The Basement's Jason Allen 

Ogden metal venue on the move

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  • Jason Allen

“Jason Allen is a jerk,” read two haphazardly placed bumper stickers on The Basement’s former streetside window. A few other ragged stickers remain on the facade, and the interior, although always sparse, isn’t much better—all that remains are a few pieces of sound equipment and a faint painted-on Twister board on the floor, starting to disappear after years of dancing and spilled Mountain Dew.

This is the all-ages venue that Jason Allen built and is now bidding adieu to, as The Basement moves to a new, larger location—as yet devoid of stickers—a few blocks away, at 3109 Wall Ave. in Ogden.

Initially, “Jason Allen is a jerk” seems like a retaliatory slogan by some pissed-off band angry at the venue owner. The price you pay for doing business?

“No, no. That’s my band; that’s our name.” Allen says with a laugh. “We play organ-core. I play organ and rap, and Ben Gabrielsen—of Gunfight Fever—beat-boxes and plays guitar. I just love having a good time.” Allen, a civil engineer by day, adds that he firmly believes they could make an organ-core song so catchy and poppy it would be a sensation in the local scene.

That scene is something that Allen could talk about for days. His legs fidget with excitement and, in a never-short-of-breath barrage, he extols Ogden’s many musical virtues, including the many young bands that will grace his new stage. With his big smile and California-boy hair, it’s hard to think that anyone would call him a jerk.

“It’s a very good market. The attitude of Ogden has always been derived from the thought that we’re a gritty, down-on-your-luck, little-brother sort of city,” Allen says. “Because of that, I think, metal and hardcore are really big.”

The Basement has helped generate a certain buzz locally for those genres since it opened its doors on Oct. 17, 2009. “The local music scene was so small then. We had a hard time getting 30 people here on Fridays and Saturdays. Now we are averaging 200 people,” Allen says.

Most of those 200 are in high school. “It’s a good thing for these kids to do. We do everything we can to keep this a safe venue. When my kids are old enough to go, would I want them at The Basement? Yes, definitely,” Allen says, adding that that’s why the shows begin as early as 5 p.m. and end well before midnight.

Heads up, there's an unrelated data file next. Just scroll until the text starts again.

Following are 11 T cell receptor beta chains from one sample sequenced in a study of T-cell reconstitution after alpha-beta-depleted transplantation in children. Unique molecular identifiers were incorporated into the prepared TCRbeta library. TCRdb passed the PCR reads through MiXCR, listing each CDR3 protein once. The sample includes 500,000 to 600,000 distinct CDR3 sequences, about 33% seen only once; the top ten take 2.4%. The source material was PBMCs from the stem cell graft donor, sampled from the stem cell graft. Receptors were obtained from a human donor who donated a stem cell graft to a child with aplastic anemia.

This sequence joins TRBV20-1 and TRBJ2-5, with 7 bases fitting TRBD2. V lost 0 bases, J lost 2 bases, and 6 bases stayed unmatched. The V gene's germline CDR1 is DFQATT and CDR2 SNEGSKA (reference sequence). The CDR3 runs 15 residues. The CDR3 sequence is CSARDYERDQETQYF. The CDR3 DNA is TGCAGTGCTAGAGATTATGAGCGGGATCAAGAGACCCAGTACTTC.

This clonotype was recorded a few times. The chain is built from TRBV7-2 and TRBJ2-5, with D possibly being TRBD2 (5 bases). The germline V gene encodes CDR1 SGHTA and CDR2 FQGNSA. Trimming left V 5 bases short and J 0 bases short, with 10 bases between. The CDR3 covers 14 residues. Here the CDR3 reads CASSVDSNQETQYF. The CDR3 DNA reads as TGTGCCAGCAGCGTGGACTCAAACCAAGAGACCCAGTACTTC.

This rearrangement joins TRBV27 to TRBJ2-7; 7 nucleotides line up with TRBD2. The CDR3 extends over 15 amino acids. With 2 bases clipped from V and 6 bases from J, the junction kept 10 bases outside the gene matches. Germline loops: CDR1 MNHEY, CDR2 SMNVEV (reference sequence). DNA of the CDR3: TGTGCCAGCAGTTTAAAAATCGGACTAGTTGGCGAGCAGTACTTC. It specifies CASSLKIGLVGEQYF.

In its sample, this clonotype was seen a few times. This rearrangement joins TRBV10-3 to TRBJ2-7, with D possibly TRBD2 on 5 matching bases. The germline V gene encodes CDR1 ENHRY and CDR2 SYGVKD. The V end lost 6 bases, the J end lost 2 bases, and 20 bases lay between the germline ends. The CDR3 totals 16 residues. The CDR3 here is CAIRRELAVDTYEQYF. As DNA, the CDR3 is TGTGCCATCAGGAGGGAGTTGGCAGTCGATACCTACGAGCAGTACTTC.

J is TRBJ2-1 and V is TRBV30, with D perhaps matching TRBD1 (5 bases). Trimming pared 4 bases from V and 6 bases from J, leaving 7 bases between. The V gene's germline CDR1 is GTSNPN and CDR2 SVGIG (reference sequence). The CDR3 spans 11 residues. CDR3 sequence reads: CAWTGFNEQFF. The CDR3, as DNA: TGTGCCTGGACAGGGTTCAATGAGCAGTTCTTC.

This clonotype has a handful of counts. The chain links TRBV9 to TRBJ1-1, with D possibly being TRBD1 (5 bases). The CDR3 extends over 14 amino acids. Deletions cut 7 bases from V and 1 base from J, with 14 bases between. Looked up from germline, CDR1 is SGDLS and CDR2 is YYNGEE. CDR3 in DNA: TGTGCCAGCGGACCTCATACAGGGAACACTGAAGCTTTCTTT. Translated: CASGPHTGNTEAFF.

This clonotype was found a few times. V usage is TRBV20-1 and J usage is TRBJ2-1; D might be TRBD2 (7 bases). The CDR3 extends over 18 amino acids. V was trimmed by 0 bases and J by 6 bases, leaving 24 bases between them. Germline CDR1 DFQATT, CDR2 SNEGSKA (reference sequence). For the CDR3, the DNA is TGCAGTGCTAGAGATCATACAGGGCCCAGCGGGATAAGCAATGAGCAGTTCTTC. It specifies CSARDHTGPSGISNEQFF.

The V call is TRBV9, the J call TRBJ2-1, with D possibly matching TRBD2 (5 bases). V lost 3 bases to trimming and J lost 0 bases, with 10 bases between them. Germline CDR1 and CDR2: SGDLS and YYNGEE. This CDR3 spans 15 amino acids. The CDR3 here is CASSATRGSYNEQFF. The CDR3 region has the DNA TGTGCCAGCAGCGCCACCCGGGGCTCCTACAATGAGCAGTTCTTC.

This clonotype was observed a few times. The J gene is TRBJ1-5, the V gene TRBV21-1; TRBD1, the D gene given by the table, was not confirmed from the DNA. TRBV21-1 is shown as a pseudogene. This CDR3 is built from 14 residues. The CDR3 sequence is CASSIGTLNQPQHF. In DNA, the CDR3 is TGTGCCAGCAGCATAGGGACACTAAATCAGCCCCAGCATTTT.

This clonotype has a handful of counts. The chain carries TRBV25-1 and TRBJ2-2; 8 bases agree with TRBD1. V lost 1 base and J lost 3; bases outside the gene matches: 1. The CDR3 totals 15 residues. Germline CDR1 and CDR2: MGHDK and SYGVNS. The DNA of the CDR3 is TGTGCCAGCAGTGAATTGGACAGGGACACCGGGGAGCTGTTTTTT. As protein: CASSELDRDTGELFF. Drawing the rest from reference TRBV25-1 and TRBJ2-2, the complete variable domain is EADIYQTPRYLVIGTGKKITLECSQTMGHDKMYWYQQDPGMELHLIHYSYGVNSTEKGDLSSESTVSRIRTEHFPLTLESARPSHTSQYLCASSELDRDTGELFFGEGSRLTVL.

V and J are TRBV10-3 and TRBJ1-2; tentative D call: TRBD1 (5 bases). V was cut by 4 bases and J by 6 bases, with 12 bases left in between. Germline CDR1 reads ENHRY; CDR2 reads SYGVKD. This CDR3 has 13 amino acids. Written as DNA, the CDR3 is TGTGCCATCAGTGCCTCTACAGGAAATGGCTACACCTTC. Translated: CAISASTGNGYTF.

The seed that initially sowed his desire to open a venue was a little bit different, though. During college, Allen and some friends used to host clandestine concerts in the basement—hence the club moniker he uses now—of an old house that they illegally copied the keys to.

“We couldn’t advertise it, because we didn’t want to get caught. This was back before the Internet was big and there wasn’t Facebook,” Allen says. “We’d print out a couple hundred fliers, and if you knew where it was, you got to go; if you didn’t, well, you didn’t.”

However, everyone is welcome at the new venue, which will help capture The Basement’s ethos of giving the kids—and any Ogden music lover in general—a safe place to rock out. The new spot is about twice as spacious and will house two concert halls and The Basement’s recording studio, Tragically Average Studios. There will be an open house Oct. 28, followed by The Basement’s grand opening and second-annual metal extravaganza, Halloween Havoc, on Oct. 29. 

w/ Fire in the Skies, My Final Estate, Dead Gates, Becoming Everest, When Love Meets Destruction, Freedom Before Dying, For Tomorrow We Die, Necromaniac, Cries of the Captive
The Basement
3109 Wall Ave., Ogden
Saturday, Oct. 29, 5 p.m.
$8 in advance, $10 day of show

Jason Allen talks about his iPod picks:

The Mars Volta
“Cygnus ... Vismund Cisgnus”
Frances the Mute
I’m someone who’s more into albums, because I feel like a band puts together songs in an intentional order. I want an album to tell a story. It’s hard to separate songs with Mars Volta because they are so conceptual. They found a diary in a taxi, and they wrote this album to tell its story. I love that.

A to B: Life
This is one of my all-time-favorite bands. I love the emotion in all of the songs on this album. Aaron Weiss is such a poet, and the way he expresses himself is so beautiful. One moment it won’t mean anything to me, and, two weeks later, his lyrics will just hit me, hard.

Brand New
The Devil & God Are Raging Inside Me
This is one of my favorite albums, although when it came out I hated it. I was big into the 2002 Brand New. The guy that sold me the PA here told me I had to listen to this album again, but with the lights off and on a good pair of headphones. And, after that, I fell in love with it.

Touché Amoré
Parting the Sea Between Brightness & Me

They are a brutal hardcore band. Fans want to scream into the mic, and kids run up and smash into each other [in concert]. What I love about this album is that they recorded it with Ed Rose, who has done sound engineering for The Get Up Kids—my favorite band. This song is Get Up Kids-esque.

The Get Up Kids
“Close to Me”
I love The Cure, but I hate it when bands cover it. I love this band, though. I dig how raw and emotional they are. This is a band that taught me to write emotional lyrics, to not be cowardly. Here, he’s talking about his dad leaving. I could feel the visceral emotions coming out. This takes a lot of guts.

Twitter: @AustenDiamond

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